"Obviously we'll wait until we get there to see what the conditions are like but I'm sure it will be a pretty dry wicket again, so that'll probably help reverse swing there and it's something we'll be working hard at all the time in the nets," said Starc.

"We know we've got huge reverse swing every time we've got it here in India, so we'll have a look at what the wicket has got for us. It's about looking after that shine on an abrasive square. And if it's not going to spin as much in Bangalore, we're going to have to make sure we're using that reverse swing to make up for not as much spin as we've seen here in Pune."

For Starc, the lead in to Bangalore couldn't be much better. It's been a long time since he's been able to go into a second Test this physically fresh and off the back of such a confidence-boosting victory that has silenced the doubters.

"Obviously we've come here as a group believing we can win, and I think everyone has written us off and expected India to win," said Starc. "So to shut a few people up and really show that this young team is here to play - and we've adapted really well in our lead-up - has been great for the group. But it's one Test win, it's not a series win yet so we'll be doing all we can. Especially in the next Test in Bangalore. It's going to be pretty special for this young group [if we pull it off]."

Melinda Farrell is a presenter with ESPNcricinfo

Comments have now been closed for this article

  • ravi.narla on March 4, 2017, 0:53 GMT

    @MERVO At least India have wickets like Mohali, Calcutta and Dharmasala where the pitch aides pace bowling. I don't think there are spinning pitches in Aus. You can talk about Adelaide and Melbourne but not to the extent that Calcutta and Mohali aide pace. So If Home teams were to build pitches against their Strength India is atleast far better placed than any other nation. Pakistan would come closer to evenly balanced wickets(Not Dubai). So be happy that Australia competed well in India. A mark of a good team is winning in unfavourable conditions which Aus did well at Pune which India has not done. What is fun in playing favorable conditions my friend. I still yearn for that Indian Series win overseas. Imagine if every country world had only fast pitches and nothing in for spinners dotn you think it would be one dimensional. If batting pace is an art so is batting against Spin. Let us leave the pitch talk alone and enjoy the contest for the moment. After all it is just a game.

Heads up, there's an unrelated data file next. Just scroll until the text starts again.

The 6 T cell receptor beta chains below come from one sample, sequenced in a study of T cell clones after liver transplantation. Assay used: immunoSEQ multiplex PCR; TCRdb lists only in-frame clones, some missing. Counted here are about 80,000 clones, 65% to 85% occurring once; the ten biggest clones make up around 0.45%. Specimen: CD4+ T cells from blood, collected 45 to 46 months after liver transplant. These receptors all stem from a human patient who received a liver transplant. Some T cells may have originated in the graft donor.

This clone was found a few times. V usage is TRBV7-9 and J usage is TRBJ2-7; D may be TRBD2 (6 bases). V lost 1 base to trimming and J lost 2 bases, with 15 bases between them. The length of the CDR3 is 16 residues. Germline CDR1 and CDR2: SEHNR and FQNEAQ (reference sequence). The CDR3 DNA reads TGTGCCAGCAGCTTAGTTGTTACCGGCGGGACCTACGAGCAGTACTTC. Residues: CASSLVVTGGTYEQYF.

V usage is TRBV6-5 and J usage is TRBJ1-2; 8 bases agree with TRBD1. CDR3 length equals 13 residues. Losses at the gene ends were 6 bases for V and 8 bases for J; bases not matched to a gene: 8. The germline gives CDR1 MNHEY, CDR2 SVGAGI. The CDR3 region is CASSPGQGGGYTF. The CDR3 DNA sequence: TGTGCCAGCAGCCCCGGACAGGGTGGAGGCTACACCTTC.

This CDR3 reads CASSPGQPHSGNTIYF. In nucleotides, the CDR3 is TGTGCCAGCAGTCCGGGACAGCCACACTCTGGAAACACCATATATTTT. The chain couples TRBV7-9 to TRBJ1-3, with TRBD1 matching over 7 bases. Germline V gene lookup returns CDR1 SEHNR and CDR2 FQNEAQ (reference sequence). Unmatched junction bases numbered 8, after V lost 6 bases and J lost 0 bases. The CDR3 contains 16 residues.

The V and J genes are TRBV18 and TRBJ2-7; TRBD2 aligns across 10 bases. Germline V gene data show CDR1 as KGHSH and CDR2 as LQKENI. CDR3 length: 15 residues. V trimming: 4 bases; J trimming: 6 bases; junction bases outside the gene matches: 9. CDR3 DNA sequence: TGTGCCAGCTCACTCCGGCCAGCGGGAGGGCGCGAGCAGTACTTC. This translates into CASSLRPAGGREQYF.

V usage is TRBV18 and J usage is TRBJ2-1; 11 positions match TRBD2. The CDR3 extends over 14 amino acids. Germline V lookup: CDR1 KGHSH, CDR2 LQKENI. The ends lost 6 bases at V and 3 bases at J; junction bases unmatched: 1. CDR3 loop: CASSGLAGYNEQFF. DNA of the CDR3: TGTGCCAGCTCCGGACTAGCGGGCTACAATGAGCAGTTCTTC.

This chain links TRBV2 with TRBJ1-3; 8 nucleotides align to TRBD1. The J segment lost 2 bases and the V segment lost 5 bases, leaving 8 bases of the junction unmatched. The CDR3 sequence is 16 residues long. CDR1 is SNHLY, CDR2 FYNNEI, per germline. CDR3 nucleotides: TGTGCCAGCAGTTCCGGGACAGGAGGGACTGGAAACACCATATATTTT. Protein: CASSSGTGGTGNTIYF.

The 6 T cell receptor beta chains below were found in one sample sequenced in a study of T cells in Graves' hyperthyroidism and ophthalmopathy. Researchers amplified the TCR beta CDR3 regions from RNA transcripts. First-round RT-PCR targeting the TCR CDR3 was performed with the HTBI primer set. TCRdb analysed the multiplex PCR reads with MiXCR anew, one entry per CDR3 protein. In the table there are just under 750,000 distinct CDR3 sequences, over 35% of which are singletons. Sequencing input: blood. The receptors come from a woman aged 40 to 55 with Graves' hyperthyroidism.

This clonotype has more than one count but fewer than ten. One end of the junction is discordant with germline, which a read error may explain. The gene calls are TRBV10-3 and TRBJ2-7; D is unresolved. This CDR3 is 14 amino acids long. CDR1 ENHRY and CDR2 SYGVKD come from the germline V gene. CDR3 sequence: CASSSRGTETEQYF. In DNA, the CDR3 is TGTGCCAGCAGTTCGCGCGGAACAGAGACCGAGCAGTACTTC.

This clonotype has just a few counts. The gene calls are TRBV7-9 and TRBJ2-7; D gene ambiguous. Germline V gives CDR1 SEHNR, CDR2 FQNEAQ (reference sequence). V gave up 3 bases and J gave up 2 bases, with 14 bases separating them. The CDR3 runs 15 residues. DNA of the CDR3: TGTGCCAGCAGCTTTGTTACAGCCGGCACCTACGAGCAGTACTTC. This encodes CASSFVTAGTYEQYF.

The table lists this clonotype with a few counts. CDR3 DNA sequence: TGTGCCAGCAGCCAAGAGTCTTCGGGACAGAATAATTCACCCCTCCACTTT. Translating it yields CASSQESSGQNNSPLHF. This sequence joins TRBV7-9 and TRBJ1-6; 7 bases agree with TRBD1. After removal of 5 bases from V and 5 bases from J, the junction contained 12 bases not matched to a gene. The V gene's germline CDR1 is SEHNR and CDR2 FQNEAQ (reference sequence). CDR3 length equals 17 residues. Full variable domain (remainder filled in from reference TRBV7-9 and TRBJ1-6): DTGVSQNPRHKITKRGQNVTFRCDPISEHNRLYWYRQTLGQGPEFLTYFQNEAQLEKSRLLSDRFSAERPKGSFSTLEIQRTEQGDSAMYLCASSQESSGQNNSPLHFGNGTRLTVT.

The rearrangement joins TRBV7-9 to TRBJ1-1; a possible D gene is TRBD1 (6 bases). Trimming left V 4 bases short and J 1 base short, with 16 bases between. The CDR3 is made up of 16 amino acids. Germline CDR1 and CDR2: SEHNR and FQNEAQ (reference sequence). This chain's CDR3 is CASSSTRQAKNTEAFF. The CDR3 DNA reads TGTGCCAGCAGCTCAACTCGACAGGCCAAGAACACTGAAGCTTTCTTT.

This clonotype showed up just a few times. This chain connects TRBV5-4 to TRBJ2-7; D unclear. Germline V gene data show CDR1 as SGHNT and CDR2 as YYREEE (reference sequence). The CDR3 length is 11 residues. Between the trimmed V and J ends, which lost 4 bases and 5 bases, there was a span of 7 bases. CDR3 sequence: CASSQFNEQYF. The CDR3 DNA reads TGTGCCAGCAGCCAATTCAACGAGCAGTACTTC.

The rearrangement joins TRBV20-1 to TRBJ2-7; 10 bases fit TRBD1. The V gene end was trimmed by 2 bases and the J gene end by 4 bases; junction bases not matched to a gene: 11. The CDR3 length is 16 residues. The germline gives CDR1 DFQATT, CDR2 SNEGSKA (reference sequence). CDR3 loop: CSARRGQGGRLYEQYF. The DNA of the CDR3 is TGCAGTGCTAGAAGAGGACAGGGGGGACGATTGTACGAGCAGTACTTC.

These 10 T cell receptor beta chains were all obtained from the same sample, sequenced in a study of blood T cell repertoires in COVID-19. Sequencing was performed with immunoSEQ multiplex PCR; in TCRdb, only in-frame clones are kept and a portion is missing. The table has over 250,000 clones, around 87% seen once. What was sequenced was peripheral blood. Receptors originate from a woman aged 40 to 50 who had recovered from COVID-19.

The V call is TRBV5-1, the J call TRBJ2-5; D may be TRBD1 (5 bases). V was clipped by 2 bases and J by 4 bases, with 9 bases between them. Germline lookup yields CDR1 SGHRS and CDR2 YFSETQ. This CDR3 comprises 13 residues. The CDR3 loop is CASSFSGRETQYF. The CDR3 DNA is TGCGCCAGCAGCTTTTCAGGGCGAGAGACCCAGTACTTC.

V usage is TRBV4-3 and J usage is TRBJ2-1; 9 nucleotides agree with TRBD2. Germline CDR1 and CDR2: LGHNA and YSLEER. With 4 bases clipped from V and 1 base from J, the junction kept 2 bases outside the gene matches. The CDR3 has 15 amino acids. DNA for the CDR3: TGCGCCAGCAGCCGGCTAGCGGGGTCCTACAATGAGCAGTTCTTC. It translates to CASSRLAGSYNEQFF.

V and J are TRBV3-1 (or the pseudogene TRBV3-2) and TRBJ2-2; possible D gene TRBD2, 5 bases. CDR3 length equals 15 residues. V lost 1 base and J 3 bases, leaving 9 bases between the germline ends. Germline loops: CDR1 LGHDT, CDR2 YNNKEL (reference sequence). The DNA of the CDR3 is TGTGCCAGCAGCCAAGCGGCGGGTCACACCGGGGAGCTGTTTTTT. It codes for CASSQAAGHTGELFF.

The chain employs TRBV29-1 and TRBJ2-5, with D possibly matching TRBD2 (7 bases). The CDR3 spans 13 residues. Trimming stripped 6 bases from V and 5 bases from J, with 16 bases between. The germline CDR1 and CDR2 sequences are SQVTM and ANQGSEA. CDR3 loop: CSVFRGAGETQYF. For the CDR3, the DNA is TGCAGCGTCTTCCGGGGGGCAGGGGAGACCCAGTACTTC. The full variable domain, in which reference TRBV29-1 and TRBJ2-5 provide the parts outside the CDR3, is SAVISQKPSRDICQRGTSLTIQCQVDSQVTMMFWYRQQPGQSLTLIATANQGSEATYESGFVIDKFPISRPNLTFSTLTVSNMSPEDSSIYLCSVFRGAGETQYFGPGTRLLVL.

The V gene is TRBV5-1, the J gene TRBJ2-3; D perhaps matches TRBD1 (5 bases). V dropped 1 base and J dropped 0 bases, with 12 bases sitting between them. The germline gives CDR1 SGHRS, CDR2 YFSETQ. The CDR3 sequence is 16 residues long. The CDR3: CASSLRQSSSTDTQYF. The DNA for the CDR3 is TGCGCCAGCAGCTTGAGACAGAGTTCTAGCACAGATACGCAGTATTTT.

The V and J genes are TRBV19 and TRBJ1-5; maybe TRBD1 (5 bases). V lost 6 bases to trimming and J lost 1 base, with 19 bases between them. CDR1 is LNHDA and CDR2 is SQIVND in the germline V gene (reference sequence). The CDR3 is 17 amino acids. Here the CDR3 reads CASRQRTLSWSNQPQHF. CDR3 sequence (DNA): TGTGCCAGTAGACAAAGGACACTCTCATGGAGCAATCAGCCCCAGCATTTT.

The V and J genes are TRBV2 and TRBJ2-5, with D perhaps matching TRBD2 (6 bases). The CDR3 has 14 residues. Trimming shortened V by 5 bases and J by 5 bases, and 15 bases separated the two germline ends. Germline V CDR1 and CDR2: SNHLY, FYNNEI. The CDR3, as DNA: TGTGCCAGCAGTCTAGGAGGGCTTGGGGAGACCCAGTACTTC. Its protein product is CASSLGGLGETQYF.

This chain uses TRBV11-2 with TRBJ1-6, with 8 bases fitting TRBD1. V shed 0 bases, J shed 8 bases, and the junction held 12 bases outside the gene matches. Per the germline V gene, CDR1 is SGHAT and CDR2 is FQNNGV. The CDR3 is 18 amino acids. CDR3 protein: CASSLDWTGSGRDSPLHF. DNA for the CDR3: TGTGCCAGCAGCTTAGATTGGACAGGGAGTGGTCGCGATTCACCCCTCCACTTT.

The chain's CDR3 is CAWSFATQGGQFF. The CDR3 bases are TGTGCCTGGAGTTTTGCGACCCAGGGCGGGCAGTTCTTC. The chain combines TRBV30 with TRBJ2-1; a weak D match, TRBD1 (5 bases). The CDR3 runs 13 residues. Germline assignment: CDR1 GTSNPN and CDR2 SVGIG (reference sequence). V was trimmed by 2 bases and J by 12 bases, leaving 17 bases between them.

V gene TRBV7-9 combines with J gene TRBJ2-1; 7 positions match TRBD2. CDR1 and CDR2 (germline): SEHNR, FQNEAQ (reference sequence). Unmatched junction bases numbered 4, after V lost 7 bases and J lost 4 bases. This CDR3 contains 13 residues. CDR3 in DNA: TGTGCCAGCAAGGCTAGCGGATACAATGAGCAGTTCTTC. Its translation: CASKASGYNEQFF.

• Pupalan on March 3, 2017, 8:59 GMT

    AUSSIENSW - I thought we agreed to give this topic a rest. Everyone needs a role model. As far as I am concerned CA robbed me and other of ours. All this is subjective and we can spin it any way we want. However now is the time to celebrate those who are there and I think Smith's 100 in the second innings spoke volumes. He has come a long way. Who would have though Warner could play in dust bowls and he has not only proven people wrong he has exceeded expectations. Stark - not much to say really he is up there with the top 10 for many a generation. He may dip a bit in time but that is the nature of what these guys do. He will need to develop a bit more than a predominately pace guy, he has, but its got to show more in unfavorable conditions.

  • Wayne on March 2, 2017, 21:51 GMT

    @Baiy. Put it away champ! Take the blinkers off. Uzzy has a future in this building side. It's horses for courses which is fine if you want to win matches as we always do! The batting line up has every right to expect to be tweaked depending on the conditions just as the bowling line up does! You wouldn't expect to see either SOK or Gaz sulking if we asked them to sit one out having turned up to a joint like Headingley for example on a typically dark, damp pommy summers day and were faced with a green monster! Same with the batting. Uzzys limitations are rank turners. We know it and expect him to be missing from the team sheet on a wicket like Pune was. His best chance of getting a gig is only a Shaun Marsh dodgy hamstring away or an Indian wicket with a bit of grass and bounce .A long shot with that one I know. If he could bowl a bit, but rarely be required to do so, he'd be a shoe in at #6 apparently.....